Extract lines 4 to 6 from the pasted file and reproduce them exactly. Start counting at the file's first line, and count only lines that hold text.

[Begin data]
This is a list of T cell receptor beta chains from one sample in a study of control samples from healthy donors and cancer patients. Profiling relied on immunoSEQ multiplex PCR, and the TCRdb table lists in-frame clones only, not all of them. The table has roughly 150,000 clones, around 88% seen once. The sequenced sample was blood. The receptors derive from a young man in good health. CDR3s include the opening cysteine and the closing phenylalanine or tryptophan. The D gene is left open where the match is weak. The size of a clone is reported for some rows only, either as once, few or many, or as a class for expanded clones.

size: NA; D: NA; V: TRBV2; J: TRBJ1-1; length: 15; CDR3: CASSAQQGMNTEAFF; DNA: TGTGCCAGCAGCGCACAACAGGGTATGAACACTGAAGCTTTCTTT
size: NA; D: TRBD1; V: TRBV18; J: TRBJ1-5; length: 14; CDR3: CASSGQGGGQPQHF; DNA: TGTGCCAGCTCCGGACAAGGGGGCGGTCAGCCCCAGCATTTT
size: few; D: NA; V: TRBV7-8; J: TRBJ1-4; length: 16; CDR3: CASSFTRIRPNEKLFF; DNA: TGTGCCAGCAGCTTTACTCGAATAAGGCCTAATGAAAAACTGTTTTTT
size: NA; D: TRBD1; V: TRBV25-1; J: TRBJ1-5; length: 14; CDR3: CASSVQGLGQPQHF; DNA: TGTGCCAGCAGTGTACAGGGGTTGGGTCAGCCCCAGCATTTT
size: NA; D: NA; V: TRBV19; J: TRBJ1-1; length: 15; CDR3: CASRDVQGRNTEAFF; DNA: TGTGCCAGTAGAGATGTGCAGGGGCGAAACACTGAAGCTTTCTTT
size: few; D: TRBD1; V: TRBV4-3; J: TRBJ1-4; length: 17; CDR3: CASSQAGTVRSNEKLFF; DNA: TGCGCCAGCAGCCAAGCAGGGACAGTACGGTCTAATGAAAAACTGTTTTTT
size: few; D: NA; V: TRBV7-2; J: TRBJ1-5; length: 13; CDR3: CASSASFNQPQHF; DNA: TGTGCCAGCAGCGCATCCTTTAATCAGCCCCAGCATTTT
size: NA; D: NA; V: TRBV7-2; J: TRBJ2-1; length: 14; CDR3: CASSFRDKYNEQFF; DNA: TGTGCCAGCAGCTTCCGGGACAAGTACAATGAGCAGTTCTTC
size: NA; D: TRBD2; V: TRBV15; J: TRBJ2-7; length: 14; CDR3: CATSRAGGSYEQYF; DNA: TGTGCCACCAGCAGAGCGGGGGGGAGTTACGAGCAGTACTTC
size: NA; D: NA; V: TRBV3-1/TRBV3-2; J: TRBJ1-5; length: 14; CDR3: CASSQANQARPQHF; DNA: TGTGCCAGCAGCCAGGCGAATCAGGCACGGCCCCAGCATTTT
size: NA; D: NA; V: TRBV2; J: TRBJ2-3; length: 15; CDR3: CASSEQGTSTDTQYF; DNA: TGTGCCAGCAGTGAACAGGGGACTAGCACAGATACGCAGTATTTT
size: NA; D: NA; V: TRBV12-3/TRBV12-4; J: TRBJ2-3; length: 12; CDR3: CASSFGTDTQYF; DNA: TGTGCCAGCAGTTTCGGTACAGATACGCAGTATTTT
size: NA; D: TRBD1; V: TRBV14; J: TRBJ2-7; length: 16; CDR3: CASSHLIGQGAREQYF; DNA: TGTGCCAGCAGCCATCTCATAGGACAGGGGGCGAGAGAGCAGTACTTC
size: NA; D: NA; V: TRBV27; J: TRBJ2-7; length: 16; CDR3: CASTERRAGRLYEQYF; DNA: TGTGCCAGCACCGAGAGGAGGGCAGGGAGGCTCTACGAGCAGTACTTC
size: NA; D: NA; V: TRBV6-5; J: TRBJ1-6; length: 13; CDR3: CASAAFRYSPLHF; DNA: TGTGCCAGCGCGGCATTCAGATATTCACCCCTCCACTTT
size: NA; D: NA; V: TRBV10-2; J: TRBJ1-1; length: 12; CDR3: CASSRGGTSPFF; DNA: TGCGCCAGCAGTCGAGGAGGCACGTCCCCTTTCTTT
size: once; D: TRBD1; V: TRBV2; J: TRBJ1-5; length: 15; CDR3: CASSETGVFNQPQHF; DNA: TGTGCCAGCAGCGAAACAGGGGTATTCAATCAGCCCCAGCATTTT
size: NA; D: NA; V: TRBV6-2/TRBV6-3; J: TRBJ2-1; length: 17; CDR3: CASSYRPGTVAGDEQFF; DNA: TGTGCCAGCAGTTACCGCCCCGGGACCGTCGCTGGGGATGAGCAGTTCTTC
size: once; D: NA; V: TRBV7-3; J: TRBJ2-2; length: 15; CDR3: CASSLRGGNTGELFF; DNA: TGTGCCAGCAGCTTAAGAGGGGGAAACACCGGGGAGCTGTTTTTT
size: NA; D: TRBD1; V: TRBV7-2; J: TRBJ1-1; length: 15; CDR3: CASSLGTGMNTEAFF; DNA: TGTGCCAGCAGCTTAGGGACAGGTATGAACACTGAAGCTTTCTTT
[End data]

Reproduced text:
size: few; D: NA; V: TRBV7-8; J: TRBJ1-4; length: 16; CDR3: CASSFTRIRPNEKLFF; DNA: TGTGCCAGCAGCTTTACTCGAATAAGGCCTAATGAAAAACTGTTTTTT
size: NA; D: TRBD1; V: TRBV25-1; J: TRBJ1-5; length: 14; CDR3: CASSVQGLGQPQHF; DNA: TGTGCCAGCAGTGTACAGGGGTTGGGTCAGCCCCAGCATTTT
size: NA; D: NA; V: TRBV19; J: TRBJ1-1; length: 15; CDR3: CASRDVQGRNTEAFF; DNA: TGTGCCAGTAGAGATGTGCAGGGGCGAAACACTGAAGCTTTCTTT